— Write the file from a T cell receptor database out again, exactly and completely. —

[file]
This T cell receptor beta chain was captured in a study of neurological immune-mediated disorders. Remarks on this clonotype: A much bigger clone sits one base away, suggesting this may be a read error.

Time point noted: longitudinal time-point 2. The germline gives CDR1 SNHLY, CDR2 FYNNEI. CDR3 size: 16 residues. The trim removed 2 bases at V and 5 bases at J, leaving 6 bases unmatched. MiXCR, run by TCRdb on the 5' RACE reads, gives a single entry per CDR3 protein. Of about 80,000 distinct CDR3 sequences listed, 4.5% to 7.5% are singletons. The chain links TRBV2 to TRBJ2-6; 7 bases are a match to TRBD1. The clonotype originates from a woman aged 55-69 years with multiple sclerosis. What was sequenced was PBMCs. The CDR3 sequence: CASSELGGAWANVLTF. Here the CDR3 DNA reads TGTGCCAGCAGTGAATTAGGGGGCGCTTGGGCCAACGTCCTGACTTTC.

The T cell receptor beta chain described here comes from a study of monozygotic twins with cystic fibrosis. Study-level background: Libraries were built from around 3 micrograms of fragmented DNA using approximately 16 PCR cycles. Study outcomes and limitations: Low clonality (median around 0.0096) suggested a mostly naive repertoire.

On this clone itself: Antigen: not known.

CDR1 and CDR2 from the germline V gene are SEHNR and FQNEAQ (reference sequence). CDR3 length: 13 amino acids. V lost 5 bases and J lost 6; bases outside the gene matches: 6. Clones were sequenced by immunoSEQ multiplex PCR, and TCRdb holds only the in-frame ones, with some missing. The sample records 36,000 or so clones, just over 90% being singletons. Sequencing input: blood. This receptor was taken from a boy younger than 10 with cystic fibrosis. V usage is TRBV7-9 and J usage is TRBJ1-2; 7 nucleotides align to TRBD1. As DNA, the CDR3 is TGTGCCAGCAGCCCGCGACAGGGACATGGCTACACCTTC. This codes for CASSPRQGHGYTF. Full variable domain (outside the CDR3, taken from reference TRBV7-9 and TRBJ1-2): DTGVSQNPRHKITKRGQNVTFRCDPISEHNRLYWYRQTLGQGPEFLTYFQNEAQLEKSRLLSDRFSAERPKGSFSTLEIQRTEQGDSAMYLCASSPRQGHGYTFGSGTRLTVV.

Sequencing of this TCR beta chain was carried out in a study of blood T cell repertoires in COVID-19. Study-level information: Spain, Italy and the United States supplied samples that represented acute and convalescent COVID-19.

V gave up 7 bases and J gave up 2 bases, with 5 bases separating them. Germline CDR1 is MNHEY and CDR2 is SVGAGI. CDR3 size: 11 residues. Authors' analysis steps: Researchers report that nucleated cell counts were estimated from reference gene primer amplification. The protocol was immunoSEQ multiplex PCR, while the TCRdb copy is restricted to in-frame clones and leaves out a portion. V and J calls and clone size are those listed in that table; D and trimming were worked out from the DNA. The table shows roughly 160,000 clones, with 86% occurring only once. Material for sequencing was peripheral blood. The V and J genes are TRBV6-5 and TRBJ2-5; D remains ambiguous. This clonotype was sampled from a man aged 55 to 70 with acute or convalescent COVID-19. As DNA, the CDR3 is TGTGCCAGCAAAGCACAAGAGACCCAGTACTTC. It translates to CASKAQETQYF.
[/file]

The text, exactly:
This T cell receptor beta chain was captured in a study of neurological immune-mediated disorders. Remarks on this clonotype: A much bigger clone sits one base away, suggesting this may be a read error.

Time point noted: longitudinal time-point 2. The germline gives CDR1 SNHLY, CDR2 FYNNEI. CDR3 size: 16 residues. The trim removed 2 bases at V and 5 bases at J, leaving 6 bases unmatched. MiXCR, run by TCRdb on the 5' RACE reads, gives a single entry per CDR3 protein. Of about 80,000 distinct CDR3 sequences listed, 4.5% to 7.5% are singletons. The chain links TRBV2 to TRBJ2-6; 7 bases are a match to TRBD1. The clonotype originates from a woman aged 55-69 years with multiple sclerosis. What was sequenced was PBMCs. The CDR3 sequence: CASSELGGAWANVLTF. Here the CDR3 DNA reads TGTGCCAGCAGTGAATTAGGGGGCGCTTGGGCCAACGTCCTGACTTTC.

The T cell receptor beta chain described here comes from a study of monozygotic twins with cystic fibrosis. Study-level background: Libraries were built from around 3 micrograms of fragmented DNA using approximately 16 PCR cycles. Study outcomes and limitations: Low clonality (median around 0.0096) suggested a mostly naive repertoire.

On this clone itself: Antigen: not known.

CDR1 and CDR2 from the germline V gene are SEHNR and FQNEAQ (reference sequence). CDR3 length: 13 amino acids. V lost 5 bases and J lost 6; bases outside the gene matches: 6. Clones were sequenced by immunoSEQ multiplex PCR, and TCRdb holds only the in-frame ones, with some missing. The sample records 36,000 or so clones, just over 90% being singletons. Sequencing input: blood. This receptor was taken from a boy younger than 10 with cystic fibrosis. V usage is TRBV7-9 and J usage is TRBJ1-2; 7 nucleotides align to TRBD1. As DNA, the CDR3 is TGTGCCAGCAGCCCGCGACAGGGACATGGCTACACCTTC. This codes for CASSPRQGHGYTF. Full variable domain (outside the CDR3, taken from reference TRBV7-9 and TRBJ1-2): DTGVSQNPRHKITKRGQNVTFRCDPISEHNRLYWYRQTLGQGPEFLTYFQNEAQLEKSRLLSDRFSAERPKGSFSTLEIQRTEQGDSAMYLCASSPRQGHGYTFGSGTRLTVV.

Sequencing of this TCR beta chain was carried out in a study of blood T cell repertoires in COVID-19. Study-level information: Spain, Italy and the United States supplied samples that represented acute and convalescent COVID-19.

V gave up 7 bases and J gave up 2 bases, with 5 bases separating them. Germline CDR1 is MNHEY and CDR2 is SVGAGI. CDR3 size: 11 residues. Authors' analysis steps: Researchers report that nucleated cell counts were estimated from reference gene primer amplification. The protocol was immunoSEQ multiplex PCR, while the TCRdb copy is restricted to in-frame clones and leaves out a portion. V and J calls and clone size are those listed in that table; D and trimming were worked out from the DNA. The table shows roughly 160,000 clones, with 86% occurring only once. Material for sequencing was peripheral blood. The V and J genes are TRBV6-5 and TRBJ2-5; D remains ambiguous. This clonotype was sampled from a man aged 55 to 70 with acute or convalescent COVID-19. As DNA, the CDR3 is TGTGCCAGCAAAGCACAAGAGACCCAGTACTTC. It translates to CASKAQETQYF.